Inside, the changes made to the Element's interior last year carry over to 2010. The basic architecture of the Element's interior remained the same as before, but Honda updated the utility's trims, materials, and switch gear. Cars.com reports EX and SC models can be optioned with an available three-compartment overhead storage unit.
The Element's simple and convenient HVAC and audio controls garner praise from ConsumerGuide in its coverage, but reviewer's point out hooded gauges in the instrument panel are partly obscured by the steering wheel for taller drivers and can be difficult to decipher in certain light conditions for all.
2010 Honda Element
The 2009 Honda Element isn't exciting to drive, though it's more responsive than you might expect.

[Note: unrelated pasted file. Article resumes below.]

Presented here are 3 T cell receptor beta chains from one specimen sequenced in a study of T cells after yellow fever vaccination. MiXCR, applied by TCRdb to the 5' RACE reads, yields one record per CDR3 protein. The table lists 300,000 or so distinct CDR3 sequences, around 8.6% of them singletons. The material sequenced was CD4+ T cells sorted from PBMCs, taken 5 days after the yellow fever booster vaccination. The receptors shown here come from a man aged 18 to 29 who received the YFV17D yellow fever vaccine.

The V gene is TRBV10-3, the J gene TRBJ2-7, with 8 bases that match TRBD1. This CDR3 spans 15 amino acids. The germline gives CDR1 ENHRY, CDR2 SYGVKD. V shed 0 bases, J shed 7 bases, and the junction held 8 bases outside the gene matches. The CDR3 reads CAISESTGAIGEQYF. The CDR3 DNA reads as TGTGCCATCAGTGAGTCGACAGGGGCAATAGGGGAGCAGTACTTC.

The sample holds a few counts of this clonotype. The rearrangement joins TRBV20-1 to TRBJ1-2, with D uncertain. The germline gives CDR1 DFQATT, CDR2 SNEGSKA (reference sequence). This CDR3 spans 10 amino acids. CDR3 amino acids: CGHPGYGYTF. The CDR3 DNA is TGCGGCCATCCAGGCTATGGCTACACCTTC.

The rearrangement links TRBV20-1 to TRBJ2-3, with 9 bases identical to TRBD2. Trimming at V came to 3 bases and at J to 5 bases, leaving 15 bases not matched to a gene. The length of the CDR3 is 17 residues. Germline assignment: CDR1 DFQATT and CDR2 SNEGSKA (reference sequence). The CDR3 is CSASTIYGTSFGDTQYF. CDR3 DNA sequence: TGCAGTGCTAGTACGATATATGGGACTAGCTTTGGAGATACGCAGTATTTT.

The 2010 Honda Element sure doesn't look like it handles well, but a wide range of reviews read by TheCarConnection.com attest it's remarkably responsive and agile. However, the Element's boxy body pays a price on the highway with disappointing fuel economy.
Across all three trims, the Honda Element comes with a single powertrain combination: a 166-horsepower, 2.4-liter four-cylinder engine and five-speed automatic transmission.
Car and Driver notes Honda's four-cylinder pulls hard considering its small displacement. Edmunds praises its smooth, peppy demeanor in city driving that makes it pleasant for daily commuting. The drivetrain combo produces sprightly city performance, though it becomes noisy and requires more planning on highway jaunts.
The Element's five-speed automatic is also happier around town, where it shifts smoothly and decisively, while it's a little rougher at speed.